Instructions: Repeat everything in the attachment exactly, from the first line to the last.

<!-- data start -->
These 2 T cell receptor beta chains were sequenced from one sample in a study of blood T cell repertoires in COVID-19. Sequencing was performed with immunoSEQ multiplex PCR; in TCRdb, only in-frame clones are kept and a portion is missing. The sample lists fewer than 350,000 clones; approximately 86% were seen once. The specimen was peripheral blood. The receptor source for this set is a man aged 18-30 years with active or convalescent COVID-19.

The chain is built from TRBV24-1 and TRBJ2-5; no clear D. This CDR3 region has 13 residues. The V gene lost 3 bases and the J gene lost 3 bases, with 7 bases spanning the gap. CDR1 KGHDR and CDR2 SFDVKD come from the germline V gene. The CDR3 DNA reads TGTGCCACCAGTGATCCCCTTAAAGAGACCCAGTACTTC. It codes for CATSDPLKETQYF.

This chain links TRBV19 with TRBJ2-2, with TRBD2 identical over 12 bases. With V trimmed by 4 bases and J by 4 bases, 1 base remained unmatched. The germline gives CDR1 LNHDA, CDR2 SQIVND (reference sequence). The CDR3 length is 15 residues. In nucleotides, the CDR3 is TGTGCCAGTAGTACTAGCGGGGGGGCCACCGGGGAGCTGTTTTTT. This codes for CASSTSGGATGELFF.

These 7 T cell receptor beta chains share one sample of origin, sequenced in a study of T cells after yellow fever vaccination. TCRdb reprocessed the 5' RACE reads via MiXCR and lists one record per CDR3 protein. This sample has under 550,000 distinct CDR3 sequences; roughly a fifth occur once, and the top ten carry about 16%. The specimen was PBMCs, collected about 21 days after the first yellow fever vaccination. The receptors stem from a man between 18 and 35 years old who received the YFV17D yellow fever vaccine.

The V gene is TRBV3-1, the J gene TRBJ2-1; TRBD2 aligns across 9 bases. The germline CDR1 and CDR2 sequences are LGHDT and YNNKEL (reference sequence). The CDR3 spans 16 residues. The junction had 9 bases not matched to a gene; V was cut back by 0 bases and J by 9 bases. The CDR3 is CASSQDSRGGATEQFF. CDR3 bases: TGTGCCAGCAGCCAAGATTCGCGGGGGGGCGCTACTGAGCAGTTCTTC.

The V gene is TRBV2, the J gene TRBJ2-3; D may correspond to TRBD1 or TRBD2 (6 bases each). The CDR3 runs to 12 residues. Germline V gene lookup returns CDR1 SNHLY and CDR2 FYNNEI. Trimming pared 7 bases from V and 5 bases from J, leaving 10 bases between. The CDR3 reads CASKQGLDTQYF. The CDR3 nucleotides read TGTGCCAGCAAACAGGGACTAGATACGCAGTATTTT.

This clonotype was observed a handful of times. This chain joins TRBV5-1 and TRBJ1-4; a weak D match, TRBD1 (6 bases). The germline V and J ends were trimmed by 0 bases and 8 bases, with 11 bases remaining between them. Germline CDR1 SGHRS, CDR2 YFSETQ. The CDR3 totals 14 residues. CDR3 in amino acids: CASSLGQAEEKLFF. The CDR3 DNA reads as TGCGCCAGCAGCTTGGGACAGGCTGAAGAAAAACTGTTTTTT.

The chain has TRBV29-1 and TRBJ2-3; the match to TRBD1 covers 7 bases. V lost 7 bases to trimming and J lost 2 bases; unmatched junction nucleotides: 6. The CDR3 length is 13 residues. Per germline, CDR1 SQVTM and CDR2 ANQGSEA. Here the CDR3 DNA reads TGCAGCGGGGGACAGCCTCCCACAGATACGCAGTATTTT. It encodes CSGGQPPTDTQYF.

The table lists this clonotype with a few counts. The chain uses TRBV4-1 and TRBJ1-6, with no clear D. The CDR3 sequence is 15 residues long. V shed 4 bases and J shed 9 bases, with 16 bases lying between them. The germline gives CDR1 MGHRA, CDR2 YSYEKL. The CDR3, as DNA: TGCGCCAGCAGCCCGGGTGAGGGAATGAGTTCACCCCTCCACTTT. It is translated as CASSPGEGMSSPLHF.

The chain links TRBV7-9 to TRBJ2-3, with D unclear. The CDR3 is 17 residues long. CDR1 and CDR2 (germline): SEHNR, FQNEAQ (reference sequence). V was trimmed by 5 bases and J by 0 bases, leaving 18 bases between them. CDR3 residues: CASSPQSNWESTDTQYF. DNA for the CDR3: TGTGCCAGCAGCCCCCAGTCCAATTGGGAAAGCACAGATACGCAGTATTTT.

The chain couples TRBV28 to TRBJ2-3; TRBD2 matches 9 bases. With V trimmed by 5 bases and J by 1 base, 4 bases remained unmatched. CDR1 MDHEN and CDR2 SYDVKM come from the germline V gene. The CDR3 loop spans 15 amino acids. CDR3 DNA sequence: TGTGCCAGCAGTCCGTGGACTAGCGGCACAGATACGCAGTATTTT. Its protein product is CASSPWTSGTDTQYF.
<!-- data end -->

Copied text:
These 2 T cell receptor beta chains were sequenced from one sample in a study of blood T cell repertoires in COVID-19. Sequencing was performed with immunoSEQ multiplex PCR; in TCRdb, only in-frame clones are kept and a portion is missing. The sample lists fewer than 350,000 clones; approximately 86% were seen once. The specimen was peripheral blood. The receptor source for this set is a man aged 18-30 years with active or convalescent COVID-19.

The chain is built from TRBV24-1 and TRBJ2-5; no clear D. This CDR3 region has 13 residues. The V gene lost 3 bases and the J gene lost 3 bases, with 7 bases spanning the gap. CDR1 KGHDR and CDR2 SFDVKD come from the germline V gene. The CDR3 DNA reads TGTGCCACCAGTGATCCCCTTAAAGAGACCCAGTACTTC. It codes for CATSDPLKETQYF.

This chain links TRBV19 with TRBJ2-2, with TRBD2 identical over 12 bases. With V trimmed by 4 bases and J by 4 bases, 1 base remained unmatched. The germline gives CDR1 LNHDA, CDR2 SQIVND (reference sequence). The CDR3 length is 15 residues. In nucleotides, the CDR3 is TGTGCCAGTAGTACTAGCGGGGGGGCCACCGGGGAGCTGTTTTTT. This codes for CASSTSGGATGELFF.

These 7 T cell receptor beta chains share one sample of origin, sequenced in a study of T cells after yellow fever vaccination. TCRdb reprocessed the 5' RACE reads via MiXCR and lists one record per CDR3 protein. This sample has under 550,000 distinct CDR3 sequences; roughly a fifth occur once, and the top ten carry about 16%. The specimen was PBMCs, collected about 21 days after the first yellow fever vaccination. The receptors stem from a man between 18 and 35 years old who received the YFV17D yellow fever vaccine.

The V gene is TRBV3-1, the J gene TRBJ2-1; TRBD2 aligns across 9 bases. The germline CDR1 and CDR2 sequences are LGHDT and YNNKEL (reference sequence). The CDR3 spans 16 residues. The junction had 9 bases not matched to a gene; V was cut back by 0 bases and J by 9 bases. The CDR3 is CASSQDSRGGATEQFF. CDR3 bases: TGTGCCAGCAGCCAAGATTCGCGGGGGGGCGCTACTGAGCAGTTCTTC.

The V gene is TRBV2, the J gene TRBJ2-3; D may correspond to TRBD1 or TRBD2 (6 bases each). The CDR3 runs to 12 residues. Germline V gene lookup returns CDR1 SNHLY and CDR2 FYNNEI. Trimming pared 7 bases from V and 5 bases from J, leaving 10 bases between. The CDR3 reads CASKQGLDTQYF. The CDR3 nucleotides read TGTGCCAGCAAACAGGGACTAGATACGCAGTATTTT.

This clonotype was observed a handful of times. This chain joins TRBV5-1 and TRBJ1-4; a weak D match, TRBD1 (6 bases). The germline V and J ends were trimmed by 0 bases and 8 bases, with 11 bases remaining between them. Germline CDR1 SGHRS, CDR2 YFSETQ. The CDR3 totals 14 residues. CDR3 in amino acids: CASSLGQAEEKLFF. The CDR3 DNA reads as TGCGCCAGCAGCTTGGGACAGGCTGAAGAAAAACTGTTTTTT.

The chain has TRBV29-1 and TRBJ2-3; the match to TRBD1 covers 7 bases. V lost 7 bases to trimming and J lost 2 bases; unmatched junction nucleotides: 6. The CDR3 length is 13 residues. Per germline, CDR1 SQVTM and CDR2 ANQGSEA. Here the CDR3 DNA reads TGCAGCGGGGGACAGCCTCCCACAGATACGCAGTATTTT. It encodes CSGGQPPTDTQYF.

The table lists this clonotype with a few counts. The chain uses TRBV4-1 and TRBJ1-6, with no clear D. The CDR3 sequence is 15 residues long. V shed 4 bases and J shed 9 bases, with 16 bases lying between them. The germline gives CDR1 MGHRA, CDR2 YSYEKL. The CDR3, as DNA: TGCGCCAGCAGCCCGGGTGAGGGAATGAGTTCACCCCTCCACTTT. It is translated as CASSPGEGMSSPLHF.

The chain links TRBV7-9 to TRBJ2-3, with D unclear. The CDR3 is 17 residues long. CDR1 and CDR2 (germline): SEHNR, FQNEAQ (reference sequence). V was trimmed by 5 bases and J by 0 bases, leaving 18 bases between them. CDR3 residues: CASSPQSNWESTDTQYF. DNA for the CDR3: TGTGCCAGCAGCCCCCAGTCCAATTGGGAAAGCACAGATACGCAGTATTTT.

The chain couples TRBV28 to TRBJ2-3; TRBD2 matches 9 bases. With V trimmed by 5 bases and J by 1 base, 4 bases remained unmatched. CDR1 MDHEN and CDR2 SYDVKM come from the germline V gene. The CDR3 loop spans 15 amino acids. CDR3 DNA sequence: TGTGCCAGCAGTCCGTGGACTAGCGGCACAGATACGCAGTATTTT. Its protein product is CASSPWTSGTDTQYF.